For years now in the United States we have allowed women to serve in the military. As warfare has evolved many of these women found themselves in combat situations. However, the official policy of the military was that women would not be allowed to serve in direct combat. This policy changed today. Some view this as a great victory for equality. Women are now no longer limited in how they will serve their country. Others claim this will result in the military lacking effectiveness.
I want to share with you today my thoughts on this issue. These are the thoughts of a Christian trying to think through the issues of our day.
There is not much said in the New Testament concerning war. Since the church is not a nation that has to defend our borders with warfare, nor are we given an earthly promise land that we have to occupy through warfare, direct teaching on the subject of war is sparse. There are principles that Christians wrestle with regarding going to war and killing, but no instructions regarding a standing army.
However, the Hebrew Bible (Genesis-Malachi) does speak to warfare. It is from these Scriptures that I want to turn as I share my thoughts on women in combat.
Numbers 1:2, 3 provides the pattern for those who would fight in Israel’s wars. We are told in those verses:
2 “Take a census of all the congregation of the people of Israel, by clans, by fathers’ houses, according to the number of names, every male, head by head. 3 From twenty years old and upward, all in Israel who are able to go to war, you and Aaron shall list them, company by company.
This pattern is that men, who were 20 and older, would participate in the wars that were in Israel’s future. Beginning in verse 20 of chapter 1 we see the census taken and we are told how many “men twenty years old or more” were available to serve in the army. This pattern, of men fighting in combat, holds true in the battles conducted by Israel (cf. Joshua 1:14).*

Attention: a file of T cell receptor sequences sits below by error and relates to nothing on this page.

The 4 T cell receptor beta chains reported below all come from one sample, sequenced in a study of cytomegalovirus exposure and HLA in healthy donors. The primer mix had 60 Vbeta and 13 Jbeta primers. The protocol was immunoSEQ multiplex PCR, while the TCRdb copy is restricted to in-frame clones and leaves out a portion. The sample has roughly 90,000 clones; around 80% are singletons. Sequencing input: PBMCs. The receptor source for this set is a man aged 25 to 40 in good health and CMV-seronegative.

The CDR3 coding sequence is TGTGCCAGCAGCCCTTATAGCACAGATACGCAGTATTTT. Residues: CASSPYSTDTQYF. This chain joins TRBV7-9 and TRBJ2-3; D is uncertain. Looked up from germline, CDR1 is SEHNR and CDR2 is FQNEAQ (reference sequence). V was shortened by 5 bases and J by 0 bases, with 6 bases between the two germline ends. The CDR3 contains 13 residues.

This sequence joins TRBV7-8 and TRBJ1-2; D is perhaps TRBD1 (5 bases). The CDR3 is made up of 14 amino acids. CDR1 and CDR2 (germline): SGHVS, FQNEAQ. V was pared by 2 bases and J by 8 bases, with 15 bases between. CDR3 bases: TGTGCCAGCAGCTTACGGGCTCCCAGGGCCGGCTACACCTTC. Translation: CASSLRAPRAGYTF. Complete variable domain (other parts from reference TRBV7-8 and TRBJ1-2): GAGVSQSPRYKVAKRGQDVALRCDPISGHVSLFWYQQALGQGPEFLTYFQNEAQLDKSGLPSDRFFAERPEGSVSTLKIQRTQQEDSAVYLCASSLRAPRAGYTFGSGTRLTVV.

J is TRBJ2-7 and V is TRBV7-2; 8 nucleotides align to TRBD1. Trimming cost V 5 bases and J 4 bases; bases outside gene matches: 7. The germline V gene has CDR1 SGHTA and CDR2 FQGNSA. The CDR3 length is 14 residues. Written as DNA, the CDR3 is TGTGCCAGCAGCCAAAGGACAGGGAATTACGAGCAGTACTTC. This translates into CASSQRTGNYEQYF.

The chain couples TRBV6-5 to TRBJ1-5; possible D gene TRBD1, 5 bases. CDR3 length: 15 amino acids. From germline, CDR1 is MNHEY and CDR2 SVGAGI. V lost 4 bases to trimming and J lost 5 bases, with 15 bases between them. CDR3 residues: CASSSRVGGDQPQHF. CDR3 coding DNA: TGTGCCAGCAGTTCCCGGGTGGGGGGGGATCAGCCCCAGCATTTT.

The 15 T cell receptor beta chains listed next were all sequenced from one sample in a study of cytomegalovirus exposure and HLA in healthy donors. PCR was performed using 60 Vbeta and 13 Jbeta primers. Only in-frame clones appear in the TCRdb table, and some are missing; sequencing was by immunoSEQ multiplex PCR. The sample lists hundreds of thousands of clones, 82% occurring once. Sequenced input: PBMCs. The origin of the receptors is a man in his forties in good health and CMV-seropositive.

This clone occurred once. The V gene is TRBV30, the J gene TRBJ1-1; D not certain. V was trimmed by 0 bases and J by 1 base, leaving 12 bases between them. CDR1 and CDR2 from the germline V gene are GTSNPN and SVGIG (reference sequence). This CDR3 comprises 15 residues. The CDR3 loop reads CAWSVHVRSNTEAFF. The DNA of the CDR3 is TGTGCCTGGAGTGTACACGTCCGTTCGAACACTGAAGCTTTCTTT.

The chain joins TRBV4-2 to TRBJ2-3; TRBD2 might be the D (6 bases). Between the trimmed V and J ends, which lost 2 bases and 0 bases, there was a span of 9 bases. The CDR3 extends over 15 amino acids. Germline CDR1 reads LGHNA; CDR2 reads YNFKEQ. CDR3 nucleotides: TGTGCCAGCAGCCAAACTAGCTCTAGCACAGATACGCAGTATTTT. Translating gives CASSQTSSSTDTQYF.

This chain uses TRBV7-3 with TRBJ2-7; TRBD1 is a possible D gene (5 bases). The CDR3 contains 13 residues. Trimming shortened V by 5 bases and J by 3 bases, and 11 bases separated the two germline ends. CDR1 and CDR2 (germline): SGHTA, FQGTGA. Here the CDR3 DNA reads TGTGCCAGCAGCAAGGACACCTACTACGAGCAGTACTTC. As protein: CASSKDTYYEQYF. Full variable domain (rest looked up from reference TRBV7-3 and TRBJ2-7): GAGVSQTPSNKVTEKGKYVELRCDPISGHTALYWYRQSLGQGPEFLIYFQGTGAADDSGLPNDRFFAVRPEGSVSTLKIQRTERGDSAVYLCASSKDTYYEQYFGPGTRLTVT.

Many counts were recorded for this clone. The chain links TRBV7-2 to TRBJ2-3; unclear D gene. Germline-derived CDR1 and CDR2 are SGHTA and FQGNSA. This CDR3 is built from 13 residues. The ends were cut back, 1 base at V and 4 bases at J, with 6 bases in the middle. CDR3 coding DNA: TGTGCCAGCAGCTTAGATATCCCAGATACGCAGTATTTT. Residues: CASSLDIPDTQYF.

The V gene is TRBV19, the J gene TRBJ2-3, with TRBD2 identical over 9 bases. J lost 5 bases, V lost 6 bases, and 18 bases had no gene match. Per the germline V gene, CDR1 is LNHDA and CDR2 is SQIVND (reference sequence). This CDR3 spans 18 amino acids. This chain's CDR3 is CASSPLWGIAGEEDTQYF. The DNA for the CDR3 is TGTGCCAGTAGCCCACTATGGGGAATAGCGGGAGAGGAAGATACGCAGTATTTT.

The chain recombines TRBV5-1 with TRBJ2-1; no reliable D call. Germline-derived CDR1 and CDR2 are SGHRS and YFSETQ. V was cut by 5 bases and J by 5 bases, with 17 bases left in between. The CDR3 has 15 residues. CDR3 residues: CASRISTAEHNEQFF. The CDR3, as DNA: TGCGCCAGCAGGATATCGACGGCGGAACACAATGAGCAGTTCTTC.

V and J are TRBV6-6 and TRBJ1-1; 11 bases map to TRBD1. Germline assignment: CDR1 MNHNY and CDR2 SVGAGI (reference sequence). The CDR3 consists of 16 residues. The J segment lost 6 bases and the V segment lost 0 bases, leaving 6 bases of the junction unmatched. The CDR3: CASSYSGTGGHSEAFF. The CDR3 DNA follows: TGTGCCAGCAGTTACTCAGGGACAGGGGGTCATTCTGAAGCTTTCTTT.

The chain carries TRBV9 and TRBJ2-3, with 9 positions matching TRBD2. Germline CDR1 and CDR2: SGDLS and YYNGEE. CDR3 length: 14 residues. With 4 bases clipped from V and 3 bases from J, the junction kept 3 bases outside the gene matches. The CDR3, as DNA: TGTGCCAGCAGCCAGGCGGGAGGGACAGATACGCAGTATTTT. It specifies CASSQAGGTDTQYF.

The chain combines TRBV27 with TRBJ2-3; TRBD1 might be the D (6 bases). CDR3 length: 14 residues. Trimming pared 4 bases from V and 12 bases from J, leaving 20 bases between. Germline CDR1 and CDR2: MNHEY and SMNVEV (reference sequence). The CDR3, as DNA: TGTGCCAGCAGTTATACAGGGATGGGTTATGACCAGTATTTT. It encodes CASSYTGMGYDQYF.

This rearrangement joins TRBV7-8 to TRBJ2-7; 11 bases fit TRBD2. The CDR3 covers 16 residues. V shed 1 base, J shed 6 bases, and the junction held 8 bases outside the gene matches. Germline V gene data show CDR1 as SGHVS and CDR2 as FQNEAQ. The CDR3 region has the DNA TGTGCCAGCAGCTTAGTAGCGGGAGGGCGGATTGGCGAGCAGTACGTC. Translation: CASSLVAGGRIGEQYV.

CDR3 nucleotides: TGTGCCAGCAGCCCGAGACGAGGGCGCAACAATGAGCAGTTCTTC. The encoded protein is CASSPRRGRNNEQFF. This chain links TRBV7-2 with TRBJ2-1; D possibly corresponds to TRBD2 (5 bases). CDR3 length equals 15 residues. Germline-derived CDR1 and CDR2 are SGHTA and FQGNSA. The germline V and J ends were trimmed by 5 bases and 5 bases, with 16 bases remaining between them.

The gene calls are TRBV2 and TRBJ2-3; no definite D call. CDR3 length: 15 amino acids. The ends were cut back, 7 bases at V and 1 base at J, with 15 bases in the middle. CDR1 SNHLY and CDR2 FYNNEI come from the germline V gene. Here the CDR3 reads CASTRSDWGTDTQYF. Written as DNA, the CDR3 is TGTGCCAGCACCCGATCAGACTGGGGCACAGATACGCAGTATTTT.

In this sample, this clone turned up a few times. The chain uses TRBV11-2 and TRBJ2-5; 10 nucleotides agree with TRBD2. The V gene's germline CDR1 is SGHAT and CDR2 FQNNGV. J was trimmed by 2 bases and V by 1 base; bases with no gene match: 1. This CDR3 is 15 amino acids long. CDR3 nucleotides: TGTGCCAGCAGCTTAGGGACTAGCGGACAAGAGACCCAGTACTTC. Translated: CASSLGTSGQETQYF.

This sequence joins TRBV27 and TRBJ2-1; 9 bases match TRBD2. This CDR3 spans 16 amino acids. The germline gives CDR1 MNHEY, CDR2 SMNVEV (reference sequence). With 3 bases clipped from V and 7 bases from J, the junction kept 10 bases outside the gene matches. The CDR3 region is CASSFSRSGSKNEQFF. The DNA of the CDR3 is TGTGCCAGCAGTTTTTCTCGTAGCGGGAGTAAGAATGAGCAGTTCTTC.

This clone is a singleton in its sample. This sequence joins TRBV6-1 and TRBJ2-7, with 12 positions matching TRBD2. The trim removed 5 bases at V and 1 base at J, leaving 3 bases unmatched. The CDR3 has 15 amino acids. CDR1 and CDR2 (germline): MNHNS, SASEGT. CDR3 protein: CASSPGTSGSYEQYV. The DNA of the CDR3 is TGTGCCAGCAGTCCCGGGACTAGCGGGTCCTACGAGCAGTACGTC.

If we were to summarize the teaching of the Hebrew Bible (Old Testament) on this subject, it would be fair to say that men fought the wars. This was not simply a matter of choice by Israel, but the pattern God gave to His people.
The question is whether this pattern is something that is merely descriptive for the time it was written, or if there is something deeper. Or to frame it another way: Do we lose anything by allowing women to fight our wars?
My thoughts come from the standpoint of someone who believes that men and women are both image bearers of God, but who have been created by God to complement one another. Thus, men and women have unique roles in God’s plan. It appears obvious, and some studies have proven this true, that men are more readily equipped for front-line and direct combat situations. I believe it is from this truth that God wanted the men of Israel to be involved in war, while women stayed back to care for the families.
Another danger comes to my mind. This danger concerns what we lose with co-ed combat. I’m convinced we lose a certain respect for women. Women and children are to be protected. Most of us are angered if we see a man standby and do nothing whenever a woman or child is being harmed. We think the man is a coward for not protecting them. Ephesians 5:25-29 commands me as a husband to love my wife the way Christ loved the church. This role seems to be reversed when husbands are at home, while wives are on the front-lines.
I do not want to live in a world were men and women are treated equally, if by equally we mean men will no longer give deference to the “weaker vessel.” This new decision appears to be another blurring of the gender lines, and in the end, as this trend continues, it only further moves us away from God’s design in creation.
*Some attempt to point to the Deborah narrative in Judges 4, 5 as an exception to this truth. However, the text does not seem to indicate that Deborah actually went into combat and the killing of Sisera by a woman was to shame the man, Barak, who should have killed him.